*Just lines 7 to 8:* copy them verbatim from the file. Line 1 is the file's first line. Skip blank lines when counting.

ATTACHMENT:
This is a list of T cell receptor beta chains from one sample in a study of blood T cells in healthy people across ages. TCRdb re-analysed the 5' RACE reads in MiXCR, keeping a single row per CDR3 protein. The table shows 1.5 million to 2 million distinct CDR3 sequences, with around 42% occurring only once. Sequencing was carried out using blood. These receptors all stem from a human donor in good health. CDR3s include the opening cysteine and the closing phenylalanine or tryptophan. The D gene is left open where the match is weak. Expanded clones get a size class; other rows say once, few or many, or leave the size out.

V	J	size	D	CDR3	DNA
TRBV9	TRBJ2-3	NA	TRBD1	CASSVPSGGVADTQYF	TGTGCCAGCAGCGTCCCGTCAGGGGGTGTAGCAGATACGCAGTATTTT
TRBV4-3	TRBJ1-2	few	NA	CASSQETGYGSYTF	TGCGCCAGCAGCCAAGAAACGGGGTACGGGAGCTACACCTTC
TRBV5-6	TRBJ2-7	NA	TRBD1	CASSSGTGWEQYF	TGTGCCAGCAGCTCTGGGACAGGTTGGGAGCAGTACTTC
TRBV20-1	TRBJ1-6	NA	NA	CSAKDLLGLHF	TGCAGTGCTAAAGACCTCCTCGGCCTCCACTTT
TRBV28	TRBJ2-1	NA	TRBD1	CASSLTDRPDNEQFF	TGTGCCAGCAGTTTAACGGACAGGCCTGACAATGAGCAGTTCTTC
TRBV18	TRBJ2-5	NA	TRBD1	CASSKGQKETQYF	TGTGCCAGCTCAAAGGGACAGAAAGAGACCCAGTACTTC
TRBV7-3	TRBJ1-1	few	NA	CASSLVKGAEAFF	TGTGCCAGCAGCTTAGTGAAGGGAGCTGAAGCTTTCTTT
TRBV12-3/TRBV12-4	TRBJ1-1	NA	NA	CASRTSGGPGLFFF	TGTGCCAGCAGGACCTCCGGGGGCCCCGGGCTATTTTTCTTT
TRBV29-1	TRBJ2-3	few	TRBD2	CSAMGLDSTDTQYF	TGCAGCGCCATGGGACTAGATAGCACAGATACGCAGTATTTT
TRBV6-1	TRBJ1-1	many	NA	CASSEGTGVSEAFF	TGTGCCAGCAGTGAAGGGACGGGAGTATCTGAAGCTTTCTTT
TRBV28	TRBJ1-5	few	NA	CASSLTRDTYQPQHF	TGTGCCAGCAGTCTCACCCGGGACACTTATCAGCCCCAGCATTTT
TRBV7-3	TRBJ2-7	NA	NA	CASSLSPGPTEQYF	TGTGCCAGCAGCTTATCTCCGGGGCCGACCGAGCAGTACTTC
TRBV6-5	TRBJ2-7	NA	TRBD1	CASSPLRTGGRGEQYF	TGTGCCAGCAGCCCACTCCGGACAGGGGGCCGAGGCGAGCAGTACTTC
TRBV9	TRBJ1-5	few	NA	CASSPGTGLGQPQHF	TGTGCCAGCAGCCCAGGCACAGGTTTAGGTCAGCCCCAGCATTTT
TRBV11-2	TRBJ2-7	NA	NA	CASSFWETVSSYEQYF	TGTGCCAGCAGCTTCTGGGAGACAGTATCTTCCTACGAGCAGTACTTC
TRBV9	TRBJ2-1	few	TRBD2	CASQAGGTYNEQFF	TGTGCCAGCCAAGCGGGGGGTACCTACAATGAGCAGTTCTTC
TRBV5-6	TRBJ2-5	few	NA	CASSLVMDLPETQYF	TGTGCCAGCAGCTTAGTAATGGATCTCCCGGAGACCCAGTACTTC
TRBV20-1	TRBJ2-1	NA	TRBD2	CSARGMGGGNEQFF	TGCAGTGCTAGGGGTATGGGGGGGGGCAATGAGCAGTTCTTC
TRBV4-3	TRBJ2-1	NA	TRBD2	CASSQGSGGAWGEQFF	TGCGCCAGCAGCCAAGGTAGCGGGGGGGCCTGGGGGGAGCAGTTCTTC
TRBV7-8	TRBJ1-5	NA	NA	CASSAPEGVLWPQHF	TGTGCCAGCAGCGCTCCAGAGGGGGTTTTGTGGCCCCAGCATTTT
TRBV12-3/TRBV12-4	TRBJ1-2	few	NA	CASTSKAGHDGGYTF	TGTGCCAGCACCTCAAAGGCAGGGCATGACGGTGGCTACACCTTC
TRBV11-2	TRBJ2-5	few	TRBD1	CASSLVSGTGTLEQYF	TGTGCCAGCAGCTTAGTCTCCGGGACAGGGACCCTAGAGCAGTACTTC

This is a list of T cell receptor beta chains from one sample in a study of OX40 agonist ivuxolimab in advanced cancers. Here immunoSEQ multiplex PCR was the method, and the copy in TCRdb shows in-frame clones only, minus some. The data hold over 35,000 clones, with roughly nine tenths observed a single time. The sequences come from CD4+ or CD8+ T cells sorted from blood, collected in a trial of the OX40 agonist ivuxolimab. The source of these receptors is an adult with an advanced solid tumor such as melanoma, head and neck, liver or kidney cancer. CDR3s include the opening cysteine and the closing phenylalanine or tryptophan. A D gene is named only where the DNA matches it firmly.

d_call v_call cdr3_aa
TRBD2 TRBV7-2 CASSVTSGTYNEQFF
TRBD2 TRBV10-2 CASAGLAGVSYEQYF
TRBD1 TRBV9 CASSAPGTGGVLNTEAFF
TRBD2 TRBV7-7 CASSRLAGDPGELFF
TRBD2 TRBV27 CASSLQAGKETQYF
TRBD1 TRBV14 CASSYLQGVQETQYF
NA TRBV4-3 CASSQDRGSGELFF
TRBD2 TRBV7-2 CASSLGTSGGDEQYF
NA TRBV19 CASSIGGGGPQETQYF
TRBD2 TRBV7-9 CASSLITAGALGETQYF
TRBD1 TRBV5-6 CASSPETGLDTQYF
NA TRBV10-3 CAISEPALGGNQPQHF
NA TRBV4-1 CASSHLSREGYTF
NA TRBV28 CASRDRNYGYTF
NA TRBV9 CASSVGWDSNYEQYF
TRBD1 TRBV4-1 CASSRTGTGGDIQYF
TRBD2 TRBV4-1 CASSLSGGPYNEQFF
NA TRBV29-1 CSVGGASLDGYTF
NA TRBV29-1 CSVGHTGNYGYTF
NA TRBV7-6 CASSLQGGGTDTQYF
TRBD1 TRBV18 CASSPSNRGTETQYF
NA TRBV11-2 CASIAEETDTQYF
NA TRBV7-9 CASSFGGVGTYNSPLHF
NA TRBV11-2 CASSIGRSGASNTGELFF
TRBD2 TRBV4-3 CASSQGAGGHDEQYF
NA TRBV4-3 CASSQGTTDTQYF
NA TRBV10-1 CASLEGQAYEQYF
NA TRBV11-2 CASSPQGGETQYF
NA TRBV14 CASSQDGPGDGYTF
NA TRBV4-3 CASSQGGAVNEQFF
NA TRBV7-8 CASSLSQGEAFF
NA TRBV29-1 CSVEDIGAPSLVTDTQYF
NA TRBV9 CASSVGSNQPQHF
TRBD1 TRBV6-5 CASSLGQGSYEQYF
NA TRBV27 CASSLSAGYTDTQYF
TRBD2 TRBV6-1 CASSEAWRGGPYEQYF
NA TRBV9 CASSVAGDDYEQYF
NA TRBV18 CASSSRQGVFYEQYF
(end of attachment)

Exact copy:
TRBV28	TRBJ2-1	NA	TRBD1	CASSLTDRPDNEQFF	TGTGCCAGCAGTTTAACGGACAGGCCTGACAATGAGCAGTTCTTC
TRBV18	TRBJ2-5	NA	TRBD1	CASSKGQKETQYF	TGTGCCAGCTCAAAGGGACAGAAAGAGACCCAGTACTTC